The real “sleep murder” victims treated like objects


My name is Emily Eyetsiak-Bailey, and it was my mother, Oolayou, and brother, Pootoogoo Eyetsiak, who were savagely murdered in 1986, which is portrayed by the movie called “Sleep Murder.”

I would like to comment on just a very few of the many issues that have never been brought to light about this tragedy.

For instance, the government, the RCMP and all parties that were somehow part of this, have never, ever, offered any guidance, counselling, or support of any kind that could have helped us through this terrible time of our lives. Everything was so very official, as if we were just objects.

Now that I’m older, and wiser, I think, shame on every one of them!

Here are some of those facts: there were nine children who were instantly affected, and left without a mother, brother, and a home.

Many were, for one reason or another, basically left homeless, their lives constantly filled with fear and loneliness. Not to mention what my siblings, who had to walk in on that crime scene to see what had taken place that night, must feel today.

Will this be represented in the movie? I think not, because we are still just objects, not human beings.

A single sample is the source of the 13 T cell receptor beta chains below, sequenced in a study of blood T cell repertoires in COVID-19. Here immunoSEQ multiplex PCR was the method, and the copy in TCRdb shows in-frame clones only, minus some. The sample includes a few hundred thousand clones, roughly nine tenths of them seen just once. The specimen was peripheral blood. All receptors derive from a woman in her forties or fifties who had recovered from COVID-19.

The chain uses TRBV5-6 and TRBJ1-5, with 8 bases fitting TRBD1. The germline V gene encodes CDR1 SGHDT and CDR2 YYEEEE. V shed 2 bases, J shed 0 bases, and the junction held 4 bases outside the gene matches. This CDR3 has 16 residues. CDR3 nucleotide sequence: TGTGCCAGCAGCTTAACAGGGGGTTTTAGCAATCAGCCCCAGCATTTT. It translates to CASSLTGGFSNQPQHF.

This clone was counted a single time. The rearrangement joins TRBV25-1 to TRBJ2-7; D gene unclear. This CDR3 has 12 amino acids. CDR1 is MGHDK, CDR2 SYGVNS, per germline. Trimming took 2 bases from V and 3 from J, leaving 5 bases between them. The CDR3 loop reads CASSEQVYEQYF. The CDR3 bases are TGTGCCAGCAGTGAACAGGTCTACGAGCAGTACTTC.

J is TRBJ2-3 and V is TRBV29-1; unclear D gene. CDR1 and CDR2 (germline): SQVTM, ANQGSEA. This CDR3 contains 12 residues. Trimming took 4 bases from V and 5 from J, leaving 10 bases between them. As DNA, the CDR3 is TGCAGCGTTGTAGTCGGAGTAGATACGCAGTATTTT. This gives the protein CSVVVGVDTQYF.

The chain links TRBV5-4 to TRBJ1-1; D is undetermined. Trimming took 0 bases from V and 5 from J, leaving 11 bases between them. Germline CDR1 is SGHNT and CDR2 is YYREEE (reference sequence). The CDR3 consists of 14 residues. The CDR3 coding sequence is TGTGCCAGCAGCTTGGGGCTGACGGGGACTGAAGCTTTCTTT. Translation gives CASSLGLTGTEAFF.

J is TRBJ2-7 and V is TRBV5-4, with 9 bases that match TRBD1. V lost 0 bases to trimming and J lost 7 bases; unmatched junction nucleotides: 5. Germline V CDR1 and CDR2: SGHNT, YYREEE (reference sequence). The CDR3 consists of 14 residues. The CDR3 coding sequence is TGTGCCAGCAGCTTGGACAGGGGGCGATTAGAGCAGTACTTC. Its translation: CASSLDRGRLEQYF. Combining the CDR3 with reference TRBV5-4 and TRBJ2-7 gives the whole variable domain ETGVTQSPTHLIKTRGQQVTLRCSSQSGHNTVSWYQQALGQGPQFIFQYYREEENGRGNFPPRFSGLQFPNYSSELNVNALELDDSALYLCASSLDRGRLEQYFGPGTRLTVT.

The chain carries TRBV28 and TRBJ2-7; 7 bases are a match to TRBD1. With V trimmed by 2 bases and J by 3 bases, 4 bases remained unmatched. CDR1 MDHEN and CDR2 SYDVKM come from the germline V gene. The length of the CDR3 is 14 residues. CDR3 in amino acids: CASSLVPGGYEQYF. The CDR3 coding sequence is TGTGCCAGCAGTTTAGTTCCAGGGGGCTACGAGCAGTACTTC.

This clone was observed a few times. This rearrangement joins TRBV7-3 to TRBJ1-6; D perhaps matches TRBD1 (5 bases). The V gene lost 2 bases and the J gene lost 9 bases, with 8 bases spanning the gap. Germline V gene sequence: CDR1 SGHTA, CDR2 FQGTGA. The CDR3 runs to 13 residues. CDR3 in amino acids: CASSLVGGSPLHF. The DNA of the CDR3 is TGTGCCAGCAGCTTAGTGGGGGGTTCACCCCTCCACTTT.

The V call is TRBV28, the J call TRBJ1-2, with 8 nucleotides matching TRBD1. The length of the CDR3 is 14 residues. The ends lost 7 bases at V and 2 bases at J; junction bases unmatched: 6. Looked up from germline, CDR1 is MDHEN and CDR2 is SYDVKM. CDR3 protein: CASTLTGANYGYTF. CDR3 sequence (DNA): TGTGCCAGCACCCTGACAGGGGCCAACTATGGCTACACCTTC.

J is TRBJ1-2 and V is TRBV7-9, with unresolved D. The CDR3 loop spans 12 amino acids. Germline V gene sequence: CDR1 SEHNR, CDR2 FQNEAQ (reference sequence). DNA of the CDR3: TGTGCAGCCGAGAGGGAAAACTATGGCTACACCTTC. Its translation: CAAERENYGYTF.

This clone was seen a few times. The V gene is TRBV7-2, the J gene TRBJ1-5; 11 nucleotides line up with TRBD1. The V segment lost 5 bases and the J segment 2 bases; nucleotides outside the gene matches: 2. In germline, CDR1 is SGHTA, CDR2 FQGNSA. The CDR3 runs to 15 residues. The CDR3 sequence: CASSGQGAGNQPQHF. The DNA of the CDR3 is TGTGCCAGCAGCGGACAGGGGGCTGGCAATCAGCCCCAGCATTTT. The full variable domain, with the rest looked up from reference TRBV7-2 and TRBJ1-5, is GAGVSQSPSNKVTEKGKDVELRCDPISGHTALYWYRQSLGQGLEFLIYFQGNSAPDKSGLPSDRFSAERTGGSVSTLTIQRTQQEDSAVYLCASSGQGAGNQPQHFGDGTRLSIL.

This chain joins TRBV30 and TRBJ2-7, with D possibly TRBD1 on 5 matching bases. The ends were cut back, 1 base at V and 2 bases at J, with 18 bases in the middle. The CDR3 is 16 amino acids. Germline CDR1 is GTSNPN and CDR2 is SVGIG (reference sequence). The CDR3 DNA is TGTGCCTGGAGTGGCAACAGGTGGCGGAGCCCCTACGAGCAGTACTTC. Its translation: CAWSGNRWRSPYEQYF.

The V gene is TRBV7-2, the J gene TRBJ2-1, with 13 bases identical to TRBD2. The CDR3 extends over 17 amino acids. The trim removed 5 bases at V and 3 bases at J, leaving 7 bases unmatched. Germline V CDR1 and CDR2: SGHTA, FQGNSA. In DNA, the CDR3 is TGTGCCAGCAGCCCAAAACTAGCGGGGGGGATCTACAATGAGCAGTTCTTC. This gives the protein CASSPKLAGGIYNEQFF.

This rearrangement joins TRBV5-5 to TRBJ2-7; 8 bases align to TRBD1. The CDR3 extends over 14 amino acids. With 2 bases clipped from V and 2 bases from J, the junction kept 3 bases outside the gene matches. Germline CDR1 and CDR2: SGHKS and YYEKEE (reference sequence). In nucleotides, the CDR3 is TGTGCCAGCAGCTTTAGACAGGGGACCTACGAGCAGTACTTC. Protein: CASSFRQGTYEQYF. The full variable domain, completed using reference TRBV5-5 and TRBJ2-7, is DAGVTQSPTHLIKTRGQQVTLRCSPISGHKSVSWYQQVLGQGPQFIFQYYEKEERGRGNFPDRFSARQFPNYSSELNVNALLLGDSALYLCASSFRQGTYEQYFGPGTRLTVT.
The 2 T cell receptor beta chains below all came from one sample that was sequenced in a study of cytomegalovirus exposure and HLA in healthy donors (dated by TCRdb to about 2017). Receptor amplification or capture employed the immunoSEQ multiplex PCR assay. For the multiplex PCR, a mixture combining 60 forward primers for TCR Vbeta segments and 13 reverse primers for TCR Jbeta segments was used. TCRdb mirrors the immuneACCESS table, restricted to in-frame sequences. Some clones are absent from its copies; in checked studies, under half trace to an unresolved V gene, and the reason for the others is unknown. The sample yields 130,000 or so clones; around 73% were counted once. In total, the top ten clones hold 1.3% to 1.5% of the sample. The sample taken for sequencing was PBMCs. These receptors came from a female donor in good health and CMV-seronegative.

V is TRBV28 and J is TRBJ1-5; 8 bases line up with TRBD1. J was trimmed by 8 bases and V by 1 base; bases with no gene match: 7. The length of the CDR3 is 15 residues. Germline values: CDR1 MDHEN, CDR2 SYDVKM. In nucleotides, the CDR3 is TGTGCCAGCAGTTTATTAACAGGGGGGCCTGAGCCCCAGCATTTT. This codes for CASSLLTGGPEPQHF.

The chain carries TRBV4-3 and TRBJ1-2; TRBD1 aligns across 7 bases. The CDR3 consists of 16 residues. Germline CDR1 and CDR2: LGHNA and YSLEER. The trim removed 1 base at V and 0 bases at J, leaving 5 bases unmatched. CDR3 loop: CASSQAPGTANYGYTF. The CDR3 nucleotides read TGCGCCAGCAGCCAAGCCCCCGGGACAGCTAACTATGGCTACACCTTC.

Did they want an actual account of the events leading up to the murders? The facts of the after-effects of the murders? Where did they get the information and storyline from? The relatives of the murderer? Well they wouldn’t have a clue.

Not one of us in my family, have ever been contacted for advice, help or assistance in regard to some of the facts surrounding the events of the crime. They, the movie makers, don’t have a clue either.

What they have succeeded in doing is forcing everyone in my family to relive this tragic part of our lives, one that we thought had been put to rest.

Emily Eyetsiak-Bailey

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